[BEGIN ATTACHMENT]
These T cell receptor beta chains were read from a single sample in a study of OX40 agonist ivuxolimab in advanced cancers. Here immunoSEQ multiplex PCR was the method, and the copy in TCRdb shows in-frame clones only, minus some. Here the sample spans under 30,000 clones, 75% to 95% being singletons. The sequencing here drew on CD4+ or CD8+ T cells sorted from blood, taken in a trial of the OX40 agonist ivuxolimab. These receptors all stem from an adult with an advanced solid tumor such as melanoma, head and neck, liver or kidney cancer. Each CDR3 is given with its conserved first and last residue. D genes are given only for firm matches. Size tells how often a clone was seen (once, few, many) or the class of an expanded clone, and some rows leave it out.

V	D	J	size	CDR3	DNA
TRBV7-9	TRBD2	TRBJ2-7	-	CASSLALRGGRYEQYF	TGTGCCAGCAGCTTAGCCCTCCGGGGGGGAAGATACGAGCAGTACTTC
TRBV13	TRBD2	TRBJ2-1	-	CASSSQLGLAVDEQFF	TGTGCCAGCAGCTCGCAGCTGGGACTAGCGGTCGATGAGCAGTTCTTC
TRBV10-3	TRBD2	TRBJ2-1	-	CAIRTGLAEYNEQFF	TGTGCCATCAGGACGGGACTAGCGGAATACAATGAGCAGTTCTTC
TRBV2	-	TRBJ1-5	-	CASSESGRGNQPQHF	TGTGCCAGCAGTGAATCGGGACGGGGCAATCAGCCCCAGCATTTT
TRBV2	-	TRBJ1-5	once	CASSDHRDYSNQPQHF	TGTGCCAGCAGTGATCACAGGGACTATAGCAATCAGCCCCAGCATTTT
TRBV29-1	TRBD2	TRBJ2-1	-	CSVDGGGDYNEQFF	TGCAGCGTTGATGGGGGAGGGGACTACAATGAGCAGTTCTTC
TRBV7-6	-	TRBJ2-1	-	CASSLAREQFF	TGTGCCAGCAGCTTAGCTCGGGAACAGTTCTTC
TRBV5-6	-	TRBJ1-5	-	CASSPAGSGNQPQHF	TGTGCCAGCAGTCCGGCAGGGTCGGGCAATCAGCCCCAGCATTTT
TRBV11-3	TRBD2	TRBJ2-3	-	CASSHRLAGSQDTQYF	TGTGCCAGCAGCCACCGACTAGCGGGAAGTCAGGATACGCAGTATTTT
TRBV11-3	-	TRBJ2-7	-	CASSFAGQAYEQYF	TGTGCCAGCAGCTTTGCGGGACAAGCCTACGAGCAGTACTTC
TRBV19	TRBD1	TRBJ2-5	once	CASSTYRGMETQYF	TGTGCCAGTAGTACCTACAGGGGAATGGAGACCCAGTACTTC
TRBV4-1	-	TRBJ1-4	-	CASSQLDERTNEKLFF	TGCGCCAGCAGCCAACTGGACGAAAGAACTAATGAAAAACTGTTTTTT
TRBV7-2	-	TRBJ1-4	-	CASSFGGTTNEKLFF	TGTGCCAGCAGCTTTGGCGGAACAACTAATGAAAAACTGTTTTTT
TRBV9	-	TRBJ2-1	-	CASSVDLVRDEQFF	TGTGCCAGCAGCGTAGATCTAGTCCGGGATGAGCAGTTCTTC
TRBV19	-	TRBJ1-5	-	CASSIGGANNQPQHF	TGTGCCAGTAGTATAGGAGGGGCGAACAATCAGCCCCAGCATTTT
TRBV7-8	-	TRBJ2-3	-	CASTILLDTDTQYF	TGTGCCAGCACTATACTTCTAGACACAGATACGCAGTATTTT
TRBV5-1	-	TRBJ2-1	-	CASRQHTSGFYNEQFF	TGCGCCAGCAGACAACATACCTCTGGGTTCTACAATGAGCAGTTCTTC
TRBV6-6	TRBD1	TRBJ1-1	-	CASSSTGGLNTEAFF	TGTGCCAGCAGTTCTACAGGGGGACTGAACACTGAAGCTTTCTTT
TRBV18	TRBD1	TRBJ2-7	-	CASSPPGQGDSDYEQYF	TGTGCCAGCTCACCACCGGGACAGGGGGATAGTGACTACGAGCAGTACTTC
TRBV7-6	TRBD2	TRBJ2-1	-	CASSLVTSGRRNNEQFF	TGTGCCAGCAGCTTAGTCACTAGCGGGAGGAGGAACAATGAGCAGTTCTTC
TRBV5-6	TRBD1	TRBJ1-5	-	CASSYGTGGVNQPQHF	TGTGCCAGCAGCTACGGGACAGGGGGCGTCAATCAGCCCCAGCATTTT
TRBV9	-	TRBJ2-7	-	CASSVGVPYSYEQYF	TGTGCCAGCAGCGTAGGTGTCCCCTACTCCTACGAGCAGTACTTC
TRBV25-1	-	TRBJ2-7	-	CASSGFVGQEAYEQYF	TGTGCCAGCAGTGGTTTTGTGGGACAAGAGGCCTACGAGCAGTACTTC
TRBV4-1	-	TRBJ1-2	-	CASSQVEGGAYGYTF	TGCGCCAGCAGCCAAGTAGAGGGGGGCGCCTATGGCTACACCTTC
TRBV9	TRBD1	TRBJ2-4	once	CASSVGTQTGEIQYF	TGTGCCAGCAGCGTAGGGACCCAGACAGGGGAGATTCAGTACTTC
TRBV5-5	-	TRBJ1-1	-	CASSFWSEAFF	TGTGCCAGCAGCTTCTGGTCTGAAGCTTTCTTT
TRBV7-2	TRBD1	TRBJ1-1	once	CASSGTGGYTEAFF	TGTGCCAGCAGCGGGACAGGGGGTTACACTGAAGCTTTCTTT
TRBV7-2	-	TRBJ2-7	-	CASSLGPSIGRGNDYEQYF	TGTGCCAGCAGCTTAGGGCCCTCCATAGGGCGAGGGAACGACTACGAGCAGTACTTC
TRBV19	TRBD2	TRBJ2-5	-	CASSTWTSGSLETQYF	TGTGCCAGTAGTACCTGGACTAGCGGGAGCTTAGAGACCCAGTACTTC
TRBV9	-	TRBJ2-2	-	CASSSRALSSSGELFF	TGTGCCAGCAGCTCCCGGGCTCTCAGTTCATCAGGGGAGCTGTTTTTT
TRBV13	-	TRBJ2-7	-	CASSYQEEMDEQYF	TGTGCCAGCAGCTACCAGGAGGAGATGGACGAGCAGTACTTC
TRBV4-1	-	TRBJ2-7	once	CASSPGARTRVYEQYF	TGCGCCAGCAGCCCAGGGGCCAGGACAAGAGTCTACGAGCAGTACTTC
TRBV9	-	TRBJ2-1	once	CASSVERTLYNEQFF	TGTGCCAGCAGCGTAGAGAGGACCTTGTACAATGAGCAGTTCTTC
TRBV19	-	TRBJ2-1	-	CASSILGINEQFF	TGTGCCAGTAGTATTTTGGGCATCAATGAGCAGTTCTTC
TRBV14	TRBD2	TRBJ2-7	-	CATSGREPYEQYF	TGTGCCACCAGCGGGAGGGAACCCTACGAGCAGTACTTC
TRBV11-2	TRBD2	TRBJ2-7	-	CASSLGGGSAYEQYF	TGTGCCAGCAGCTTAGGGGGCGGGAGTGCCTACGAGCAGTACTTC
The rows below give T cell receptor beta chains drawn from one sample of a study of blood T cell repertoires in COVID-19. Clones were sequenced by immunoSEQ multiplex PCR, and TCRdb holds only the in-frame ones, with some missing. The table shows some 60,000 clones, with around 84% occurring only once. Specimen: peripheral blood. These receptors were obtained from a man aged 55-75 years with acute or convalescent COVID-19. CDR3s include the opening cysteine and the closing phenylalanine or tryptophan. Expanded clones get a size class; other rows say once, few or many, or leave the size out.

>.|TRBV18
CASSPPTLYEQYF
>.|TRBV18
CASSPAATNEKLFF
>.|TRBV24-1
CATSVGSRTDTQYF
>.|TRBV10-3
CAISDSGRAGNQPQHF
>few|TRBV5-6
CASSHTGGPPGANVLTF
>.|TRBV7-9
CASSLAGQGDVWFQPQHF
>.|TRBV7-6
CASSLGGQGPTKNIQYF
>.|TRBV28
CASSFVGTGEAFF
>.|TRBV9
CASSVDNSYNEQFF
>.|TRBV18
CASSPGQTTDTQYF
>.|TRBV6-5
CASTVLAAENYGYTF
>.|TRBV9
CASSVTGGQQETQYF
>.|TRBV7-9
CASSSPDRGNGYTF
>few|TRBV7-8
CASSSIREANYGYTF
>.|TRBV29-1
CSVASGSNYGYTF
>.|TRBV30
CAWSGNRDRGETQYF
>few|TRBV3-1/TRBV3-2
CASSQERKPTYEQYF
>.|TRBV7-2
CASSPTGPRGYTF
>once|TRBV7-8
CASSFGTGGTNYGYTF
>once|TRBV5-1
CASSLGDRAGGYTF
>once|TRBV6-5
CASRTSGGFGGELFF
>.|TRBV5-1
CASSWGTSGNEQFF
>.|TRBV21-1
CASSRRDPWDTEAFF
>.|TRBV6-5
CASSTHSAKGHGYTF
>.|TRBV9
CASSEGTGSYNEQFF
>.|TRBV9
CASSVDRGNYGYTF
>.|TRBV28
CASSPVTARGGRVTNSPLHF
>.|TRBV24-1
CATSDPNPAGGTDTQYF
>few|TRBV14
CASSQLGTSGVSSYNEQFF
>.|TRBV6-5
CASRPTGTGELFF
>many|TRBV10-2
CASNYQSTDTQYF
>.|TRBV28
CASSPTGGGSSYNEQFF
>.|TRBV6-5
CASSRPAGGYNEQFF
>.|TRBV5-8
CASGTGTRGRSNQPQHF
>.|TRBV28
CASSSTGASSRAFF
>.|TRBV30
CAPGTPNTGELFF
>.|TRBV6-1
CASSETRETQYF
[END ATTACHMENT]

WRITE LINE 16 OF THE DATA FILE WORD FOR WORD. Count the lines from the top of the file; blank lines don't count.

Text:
TRBV9	-	TRBJ2-1	-	CASSVDLVRDEQFF	TGTGCCAGCAGCGTAGATCTAGTCCGGGATGAGCAGTTCTTC